Cunningham, J(ames) V(incent) (Vol. 3)
Cunningham, J(ames) V(incent) 1911–
Cunningham is a distinguished American poet. (See also Contemporary Authors, Vols. 1-4, rev. ed.)
J. V. Cunningham is looking at the modern world from the standpoint of traditional modes of writing, and principally from those of the eighteenth century. He evidently feels himself pulled together and helped by regular metrical patterns and rhymes, reassured and bolstered by form as it has been defined and exemplified by generations of writers before him; one imagines him as a man who would probably feel dismayed and even terrified if ordered, under pain of death, to write in free verse. He knows his limitations, and often one feels that he concedes entirely too much to them: there is, after all, a poetry of opening-out and going-beyond as well as one of compression and concision. But as a compressor, as a coupleteer, as a fastidious and mordant wit, a man who makes interesting dwellings of the neat cells of the couplet and the quatrain, he is hard to beat….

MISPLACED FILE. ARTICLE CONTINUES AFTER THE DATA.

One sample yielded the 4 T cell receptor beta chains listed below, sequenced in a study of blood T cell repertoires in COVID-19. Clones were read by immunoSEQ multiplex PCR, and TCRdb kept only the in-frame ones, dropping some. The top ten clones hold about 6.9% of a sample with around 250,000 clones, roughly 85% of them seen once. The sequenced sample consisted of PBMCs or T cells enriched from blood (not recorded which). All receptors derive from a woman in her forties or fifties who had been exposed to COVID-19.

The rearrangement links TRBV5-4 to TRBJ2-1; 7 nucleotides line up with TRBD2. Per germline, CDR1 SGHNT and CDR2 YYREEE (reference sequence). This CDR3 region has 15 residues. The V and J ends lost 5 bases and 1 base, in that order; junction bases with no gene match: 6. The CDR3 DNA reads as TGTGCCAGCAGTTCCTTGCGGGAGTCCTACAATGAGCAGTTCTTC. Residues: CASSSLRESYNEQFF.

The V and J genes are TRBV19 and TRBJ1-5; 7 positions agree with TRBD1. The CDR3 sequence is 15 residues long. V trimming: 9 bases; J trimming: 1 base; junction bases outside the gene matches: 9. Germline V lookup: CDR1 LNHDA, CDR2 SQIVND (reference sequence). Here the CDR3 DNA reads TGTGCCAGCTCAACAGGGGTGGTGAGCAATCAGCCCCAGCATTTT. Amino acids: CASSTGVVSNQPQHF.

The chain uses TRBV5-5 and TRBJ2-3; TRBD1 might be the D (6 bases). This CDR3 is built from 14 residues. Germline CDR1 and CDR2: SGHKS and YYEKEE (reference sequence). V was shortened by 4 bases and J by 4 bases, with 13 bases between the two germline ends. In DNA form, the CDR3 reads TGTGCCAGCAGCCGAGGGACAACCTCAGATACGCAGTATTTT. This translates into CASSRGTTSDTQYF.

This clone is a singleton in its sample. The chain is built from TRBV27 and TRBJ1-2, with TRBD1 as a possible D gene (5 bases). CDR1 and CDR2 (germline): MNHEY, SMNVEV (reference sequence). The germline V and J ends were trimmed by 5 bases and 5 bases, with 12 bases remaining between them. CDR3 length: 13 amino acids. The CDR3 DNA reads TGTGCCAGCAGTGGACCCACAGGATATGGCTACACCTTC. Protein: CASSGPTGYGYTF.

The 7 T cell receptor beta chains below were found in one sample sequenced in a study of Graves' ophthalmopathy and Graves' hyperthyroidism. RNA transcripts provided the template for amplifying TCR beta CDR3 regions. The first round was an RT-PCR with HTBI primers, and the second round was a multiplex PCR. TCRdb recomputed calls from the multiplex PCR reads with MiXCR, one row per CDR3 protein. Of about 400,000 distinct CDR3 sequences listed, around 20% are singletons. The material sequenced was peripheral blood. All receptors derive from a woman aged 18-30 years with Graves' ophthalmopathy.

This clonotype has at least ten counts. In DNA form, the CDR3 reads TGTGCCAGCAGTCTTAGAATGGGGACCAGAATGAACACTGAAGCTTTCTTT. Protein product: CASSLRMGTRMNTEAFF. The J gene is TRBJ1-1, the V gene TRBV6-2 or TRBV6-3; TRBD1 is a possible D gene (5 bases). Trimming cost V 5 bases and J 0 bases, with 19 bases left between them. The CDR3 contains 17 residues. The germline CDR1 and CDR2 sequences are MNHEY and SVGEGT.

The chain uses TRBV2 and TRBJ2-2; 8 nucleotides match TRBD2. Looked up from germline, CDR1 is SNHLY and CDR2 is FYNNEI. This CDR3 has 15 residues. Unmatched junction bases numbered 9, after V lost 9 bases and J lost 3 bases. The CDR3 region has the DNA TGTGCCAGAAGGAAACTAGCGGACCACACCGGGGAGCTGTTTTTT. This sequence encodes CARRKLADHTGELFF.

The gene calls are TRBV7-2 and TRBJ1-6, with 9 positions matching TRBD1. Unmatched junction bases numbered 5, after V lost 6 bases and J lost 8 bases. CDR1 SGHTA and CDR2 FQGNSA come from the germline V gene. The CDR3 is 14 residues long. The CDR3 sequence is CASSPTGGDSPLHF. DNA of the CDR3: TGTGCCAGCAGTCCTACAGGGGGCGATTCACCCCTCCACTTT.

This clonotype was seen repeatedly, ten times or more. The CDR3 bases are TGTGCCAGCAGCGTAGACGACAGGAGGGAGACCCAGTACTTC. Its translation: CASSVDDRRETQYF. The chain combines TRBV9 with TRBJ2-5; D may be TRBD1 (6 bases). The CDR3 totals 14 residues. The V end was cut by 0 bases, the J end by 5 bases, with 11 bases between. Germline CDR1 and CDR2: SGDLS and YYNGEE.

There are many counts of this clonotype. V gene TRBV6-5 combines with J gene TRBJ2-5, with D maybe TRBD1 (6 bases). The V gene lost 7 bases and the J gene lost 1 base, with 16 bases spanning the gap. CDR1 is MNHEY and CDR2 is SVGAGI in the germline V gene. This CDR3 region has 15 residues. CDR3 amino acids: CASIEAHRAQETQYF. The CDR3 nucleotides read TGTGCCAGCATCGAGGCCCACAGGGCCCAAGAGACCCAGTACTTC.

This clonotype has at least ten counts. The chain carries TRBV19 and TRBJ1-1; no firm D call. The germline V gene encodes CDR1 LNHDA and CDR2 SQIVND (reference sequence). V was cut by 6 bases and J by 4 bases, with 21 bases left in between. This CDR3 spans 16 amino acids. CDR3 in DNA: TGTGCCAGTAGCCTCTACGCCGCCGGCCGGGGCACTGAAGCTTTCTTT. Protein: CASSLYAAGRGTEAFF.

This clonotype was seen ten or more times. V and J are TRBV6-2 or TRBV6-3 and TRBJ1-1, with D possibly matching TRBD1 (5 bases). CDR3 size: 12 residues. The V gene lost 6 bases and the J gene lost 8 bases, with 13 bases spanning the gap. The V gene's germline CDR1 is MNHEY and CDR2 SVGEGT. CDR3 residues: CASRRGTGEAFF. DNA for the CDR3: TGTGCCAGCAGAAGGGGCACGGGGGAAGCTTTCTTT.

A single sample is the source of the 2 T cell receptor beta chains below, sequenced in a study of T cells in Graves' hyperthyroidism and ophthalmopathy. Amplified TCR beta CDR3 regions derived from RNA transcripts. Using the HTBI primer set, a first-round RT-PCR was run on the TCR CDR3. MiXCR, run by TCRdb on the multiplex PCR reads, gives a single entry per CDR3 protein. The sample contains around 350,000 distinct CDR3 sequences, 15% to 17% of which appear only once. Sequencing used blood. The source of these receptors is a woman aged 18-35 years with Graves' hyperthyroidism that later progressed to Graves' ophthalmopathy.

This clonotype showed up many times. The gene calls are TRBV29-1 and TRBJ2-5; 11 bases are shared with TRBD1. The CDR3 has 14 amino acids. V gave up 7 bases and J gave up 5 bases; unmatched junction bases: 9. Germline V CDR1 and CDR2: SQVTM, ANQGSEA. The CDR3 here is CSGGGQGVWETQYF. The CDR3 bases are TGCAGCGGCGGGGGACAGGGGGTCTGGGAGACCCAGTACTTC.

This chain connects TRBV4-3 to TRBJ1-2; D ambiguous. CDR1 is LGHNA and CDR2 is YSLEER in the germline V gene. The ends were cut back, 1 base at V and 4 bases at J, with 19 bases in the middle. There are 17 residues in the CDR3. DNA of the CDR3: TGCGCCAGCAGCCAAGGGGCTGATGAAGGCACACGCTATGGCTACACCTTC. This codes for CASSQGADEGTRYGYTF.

Cunningham is a good, deliberately small and authentic poet, a man with tight lips, a good education, and his own agonies. [To What Strangers, What Welcome] should be read, and above all by future Traditionalists and Compressors; he is their man.
James Dickey, "J. V. Cunningham" (1965), in his Babel to Byzantium (reprinted with the permission of Farrar, Straus & Giroux, Inc.; © 1956, 1957, 1958, 1959, 1960, 1961, 1962, 1963, 1964, 1965, 1966, 1967, 1968, by James Dickey), Farrar, Straus, 1968, pp. 193-94.